Cravings refer to an uncontrollable desire to fulfill one's need for a particular object or habit. As a person's craving increases, the person loses control over the frequency and amount of substance consumed. Cravings often cause teens with substance use disorders (SUD) to act impulsively and make poor decisions. According to the National Institute on Drug Abuse (NIDA), a teen's susceptibility to drug craving occurs because their young brains lack the full development to resist drug cravings compared to an adult.
As teenagers' minds continue to develop, it leaves them vulnerable to the effects of drug use. NIDA continues to explain that drugs like cocaine, meth, and heroin cause changes in how the brain communicates with itself, which leads to nerve cells sending and receiving information incorrectly. Thus, the mind believes it is receiving a reward, even if the drug is damaging to the body. In a teenager, this happens much faster than in adults because their brains are still developing.
As teens' brains mature into adulthood, their capacity for maturity, self-control, and decision-making increases drastically. This is why teenagers can become impulsive and impatient. Their brains aren't developed enough to fully understand the consequences of their actions, making it difficult to avoid continued drug use.
Often, teens find it difficult to avoid peer influence. Unfortunately, teens with SUDs constantly struggle because they don't want to distance themselves from friends who consume substances. They also often assume that they can be around friends who use substances without giving in to drugs themselves. However, at such a young age, they are more susceptible to succumbing to their cravings.
Knowing your child's triggers can help discern the signs of them craving drugs. Signs of cravings include environmental triggers (people or places), emotional and mental triggers, or another stimulus such as picking up a cigarette.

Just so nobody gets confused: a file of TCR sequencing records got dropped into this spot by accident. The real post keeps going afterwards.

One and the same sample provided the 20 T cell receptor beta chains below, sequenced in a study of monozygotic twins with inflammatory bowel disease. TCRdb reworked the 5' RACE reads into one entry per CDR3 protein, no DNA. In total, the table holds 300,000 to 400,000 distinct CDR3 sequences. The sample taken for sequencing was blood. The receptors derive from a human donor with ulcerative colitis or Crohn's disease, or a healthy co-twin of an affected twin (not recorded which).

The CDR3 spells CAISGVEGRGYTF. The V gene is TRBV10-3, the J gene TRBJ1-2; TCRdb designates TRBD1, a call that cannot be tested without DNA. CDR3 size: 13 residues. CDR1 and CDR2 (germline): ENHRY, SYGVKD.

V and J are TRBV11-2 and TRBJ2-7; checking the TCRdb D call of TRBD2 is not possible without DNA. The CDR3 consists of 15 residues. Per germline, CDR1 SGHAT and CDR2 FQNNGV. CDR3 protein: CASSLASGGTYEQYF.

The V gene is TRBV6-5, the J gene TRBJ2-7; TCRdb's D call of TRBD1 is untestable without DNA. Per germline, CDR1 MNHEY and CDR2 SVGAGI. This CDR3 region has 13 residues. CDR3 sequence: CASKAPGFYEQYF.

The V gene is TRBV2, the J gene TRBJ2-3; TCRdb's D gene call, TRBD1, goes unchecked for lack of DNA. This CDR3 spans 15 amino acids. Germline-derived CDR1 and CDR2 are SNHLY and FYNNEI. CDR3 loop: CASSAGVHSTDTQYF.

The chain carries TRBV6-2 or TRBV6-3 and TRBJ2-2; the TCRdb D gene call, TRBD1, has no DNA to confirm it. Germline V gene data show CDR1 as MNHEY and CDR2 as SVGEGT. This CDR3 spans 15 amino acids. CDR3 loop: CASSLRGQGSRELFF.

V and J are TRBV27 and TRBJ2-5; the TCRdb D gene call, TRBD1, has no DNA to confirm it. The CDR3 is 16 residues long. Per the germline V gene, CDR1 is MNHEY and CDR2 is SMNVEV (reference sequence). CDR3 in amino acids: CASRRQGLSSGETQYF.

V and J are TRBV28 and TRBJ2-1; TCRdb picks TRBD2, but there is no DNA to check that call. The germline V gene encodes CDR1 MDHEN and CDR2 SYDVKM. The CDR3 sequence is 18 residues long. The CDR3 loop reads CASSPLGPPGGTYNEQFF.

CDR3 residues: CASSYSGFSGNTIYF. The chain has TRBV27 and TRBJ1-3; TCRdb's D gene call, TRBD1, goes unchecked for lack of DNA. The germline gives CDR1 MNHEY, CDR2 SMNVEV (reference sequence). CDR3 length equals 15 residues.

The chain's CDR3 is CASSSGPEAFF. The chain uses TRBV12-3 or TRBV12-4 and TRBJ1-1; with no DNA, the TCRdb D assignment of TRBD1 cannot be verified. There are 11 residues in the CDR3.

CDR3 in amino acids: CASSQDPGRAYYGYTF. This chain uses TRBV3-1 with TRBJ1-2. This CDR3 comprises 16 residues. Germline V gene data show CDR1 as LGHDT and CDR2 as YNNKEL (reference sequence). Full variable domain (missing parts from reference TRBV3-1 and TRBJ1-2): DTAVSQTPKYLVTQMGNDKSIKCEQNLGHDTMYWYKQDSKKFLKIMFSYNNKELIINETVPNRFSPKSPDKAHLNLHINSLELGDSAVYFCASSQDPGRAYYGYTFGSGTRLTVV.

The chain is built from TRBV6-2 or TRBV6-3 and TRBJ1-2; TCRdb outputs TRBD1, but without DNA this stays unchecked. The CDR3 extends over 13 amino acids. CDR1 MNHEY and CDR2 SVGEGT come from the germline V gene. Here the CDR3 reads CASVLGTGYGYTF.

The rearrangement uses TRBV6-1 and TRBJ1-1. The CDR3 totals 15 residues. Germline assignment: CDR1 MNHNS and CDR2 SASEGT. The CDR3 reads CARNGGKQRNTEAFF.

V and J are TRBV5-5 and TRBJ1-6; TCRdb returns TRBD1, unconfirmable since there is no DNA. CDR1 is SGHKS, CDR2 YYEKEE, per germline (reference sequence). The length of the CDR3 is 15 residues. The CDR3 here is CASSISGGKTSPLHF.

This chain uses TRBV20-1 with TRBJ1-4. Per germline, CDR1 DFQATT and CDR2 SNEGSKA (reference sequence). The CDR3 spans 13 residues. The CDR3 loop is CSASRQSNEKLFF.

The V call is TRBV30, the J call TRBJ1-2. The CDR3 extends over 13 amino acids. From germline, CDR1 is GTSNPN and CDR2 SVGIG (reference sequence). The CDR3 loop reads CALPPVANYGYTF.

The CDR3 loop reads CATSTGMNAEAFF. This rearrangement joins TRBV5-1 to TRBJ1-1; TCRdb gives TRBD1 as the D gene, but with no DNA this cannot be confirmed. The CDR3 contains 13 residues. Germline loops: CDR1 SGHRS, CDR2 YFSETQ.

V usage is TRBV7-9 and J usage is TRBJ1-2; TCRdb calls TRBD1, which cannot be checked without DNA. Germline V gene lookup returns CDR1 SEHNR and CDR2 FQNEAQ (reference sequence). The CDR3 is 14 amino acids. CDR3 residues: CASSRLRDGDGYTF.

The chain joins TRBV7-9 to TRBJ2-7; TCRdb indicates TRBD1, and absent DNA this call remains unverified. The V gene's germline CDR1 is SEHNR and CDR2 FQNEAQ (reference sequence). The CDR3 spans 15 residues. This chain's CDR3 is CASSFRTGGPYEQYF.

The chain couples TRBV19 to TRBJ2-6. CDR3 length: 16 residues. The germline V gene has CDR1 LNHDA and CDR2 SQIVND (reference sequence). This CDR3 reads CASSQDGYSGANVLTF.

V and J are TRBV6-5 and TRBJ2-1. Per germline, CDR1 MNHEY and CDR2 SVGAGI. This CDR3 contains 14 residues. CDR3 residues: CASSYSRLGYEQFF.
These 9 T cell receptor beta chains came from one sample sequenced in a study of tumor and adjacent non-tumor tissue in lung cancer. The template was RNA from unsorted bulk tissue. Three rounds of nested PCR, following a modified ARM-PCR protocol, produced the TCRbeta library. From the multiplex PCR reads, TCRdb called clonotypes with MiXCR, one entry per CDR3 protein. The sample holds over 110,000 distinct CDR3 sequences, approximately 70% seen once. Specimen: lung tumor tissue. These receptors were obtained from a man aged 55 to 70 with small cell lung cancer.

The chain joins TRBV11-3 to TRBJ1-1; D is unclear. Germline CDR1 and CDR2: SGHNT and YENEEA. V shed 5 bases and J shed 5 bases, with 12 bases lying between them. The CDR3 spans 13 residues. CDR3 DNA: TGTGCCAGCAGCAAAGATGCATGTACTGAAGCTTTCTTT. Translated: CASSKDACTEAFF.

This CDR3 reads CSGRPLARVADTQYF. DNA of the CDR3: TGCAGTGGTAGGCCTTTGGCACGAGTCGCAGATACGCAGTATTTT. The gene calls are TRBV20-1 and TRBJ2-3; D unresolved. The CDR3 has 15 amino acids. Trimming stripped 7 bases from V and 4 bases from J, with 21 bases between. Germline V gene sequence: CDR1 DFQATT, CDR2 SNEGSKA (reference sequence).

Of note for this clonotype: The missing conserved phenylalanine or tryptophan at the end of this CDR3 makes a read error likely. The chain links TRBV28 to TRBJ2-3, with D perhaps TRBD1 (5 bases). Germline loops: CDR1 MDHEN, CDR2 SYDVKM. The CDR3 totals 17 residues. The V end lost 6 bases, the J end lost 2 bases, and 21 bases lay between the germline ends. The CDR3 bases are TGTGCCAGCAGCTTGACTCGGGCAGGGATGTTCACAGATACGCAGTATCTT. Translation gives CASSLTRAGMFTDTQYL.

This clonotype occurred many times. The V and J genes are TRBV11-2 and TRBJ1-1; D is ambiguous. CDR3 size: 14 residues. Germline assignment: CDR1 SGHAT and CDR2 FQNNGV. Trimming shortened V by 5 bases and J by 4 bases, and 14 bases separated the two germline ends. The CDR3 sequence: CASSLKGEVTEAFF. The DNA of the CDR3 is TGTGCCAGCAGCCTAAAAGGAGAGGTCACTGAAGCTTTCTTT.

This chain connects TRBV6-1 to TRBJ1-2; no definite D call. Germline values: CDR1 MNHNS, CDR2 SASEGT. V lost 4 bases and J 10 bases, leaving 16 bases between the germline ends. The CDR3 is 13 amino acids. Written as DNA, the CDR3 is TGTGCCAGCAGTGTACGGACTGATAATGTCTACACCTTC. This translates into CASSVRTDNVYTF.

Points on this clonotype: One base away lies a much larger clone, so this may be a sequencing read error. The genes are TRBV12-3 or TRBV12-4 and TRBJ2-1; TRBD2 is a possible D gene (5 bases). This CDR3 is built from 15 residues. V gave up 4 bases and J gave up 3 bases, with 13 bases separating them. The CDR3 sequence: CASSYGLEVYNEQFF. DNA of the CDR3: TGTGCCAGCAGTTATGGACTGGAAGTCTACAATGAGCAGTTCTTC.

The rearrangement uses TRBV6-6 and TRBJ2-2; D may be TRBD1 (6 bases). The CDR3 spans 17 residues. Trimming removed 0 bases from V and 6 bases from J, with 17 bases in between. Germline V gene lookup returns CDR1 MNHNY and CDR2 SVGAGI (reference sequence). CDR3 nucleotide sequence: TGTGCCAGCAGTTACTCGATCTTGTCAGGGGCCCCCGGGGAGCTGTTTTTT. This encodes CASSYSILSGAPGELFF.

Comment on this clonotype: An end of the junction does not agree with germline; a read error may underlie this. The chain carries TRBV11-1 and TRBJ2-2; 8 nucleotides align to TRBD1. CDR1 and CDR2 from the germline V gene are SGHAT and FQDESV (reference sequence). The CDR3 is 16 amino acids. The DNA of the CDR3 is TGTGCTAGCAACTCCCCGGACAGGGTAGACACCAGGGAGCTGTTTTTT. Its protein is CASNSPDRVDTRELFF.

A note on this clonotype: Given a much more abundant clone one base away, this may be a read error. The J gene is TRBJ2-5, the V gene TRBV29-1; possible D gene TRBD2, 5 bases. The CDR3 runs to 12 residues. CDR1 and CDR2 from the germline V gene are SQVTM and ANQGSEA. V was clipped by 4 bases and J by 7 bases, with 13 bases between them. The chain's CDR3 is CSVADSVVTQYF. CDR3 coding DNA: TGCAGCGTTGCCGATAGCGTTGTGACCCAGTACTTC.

Teens who struggle with drug cravings experience the following triggers or signs :
Though the list of triggers may look complex, you can find many tools to assist your teen with preventing these triggers from taking over their sobriety.
Coping skills are methods of generating a sense of self-discipline over a particular matter. The key strategies for coping with drug cravings fall into several categories, like distractions, understanding what triggers your cravings, and problem-solving.
Here are some coping tools that can aid your teen to overcome a craving:
Clearfork Academy provides participants with coping skills and tools to overcome their drug cravings. According to the Substance Abuse and Mental Health Services Administration (SAMHSA), a combination of medical detoxes, behavioral therapies, and educational counseling supports long-term recovery by reducing cravings and managing withdrawal symptoms. Medical detoxification assists with minimizing drug cravings. Our team of licensed clinicians will offer a range of therapies to unpack the cravings for drugs and learn new coping skills. With the help of our team, we can help make your son's journey towards long-term sobriety possible.
The triggers that cause cravings differ from person to person. Some people may be more affected by the sight of others using substances. Others may find their social environment triggering, while some might experience triggers due to unpleasant emotions, such as sadness or anxiety. However, there are many ways to overcome both triggers and cravings. The most important thing is to acknowledge that it's happening. It is important to speak with your loved ones and professionals regarding your urges. At Clearfork Academy, we provide professional care to assist with coping. Our treatments and therapies function to help you address triggers and cravings in a safe, healthy, and supported environment. Through our therapeutic process, one can discover the root of their addiction by learning how to process thoughts and feelings constructively. One of our goals is to help you live a more meaningful life. Learn more by calling us today at (817) 259-2597.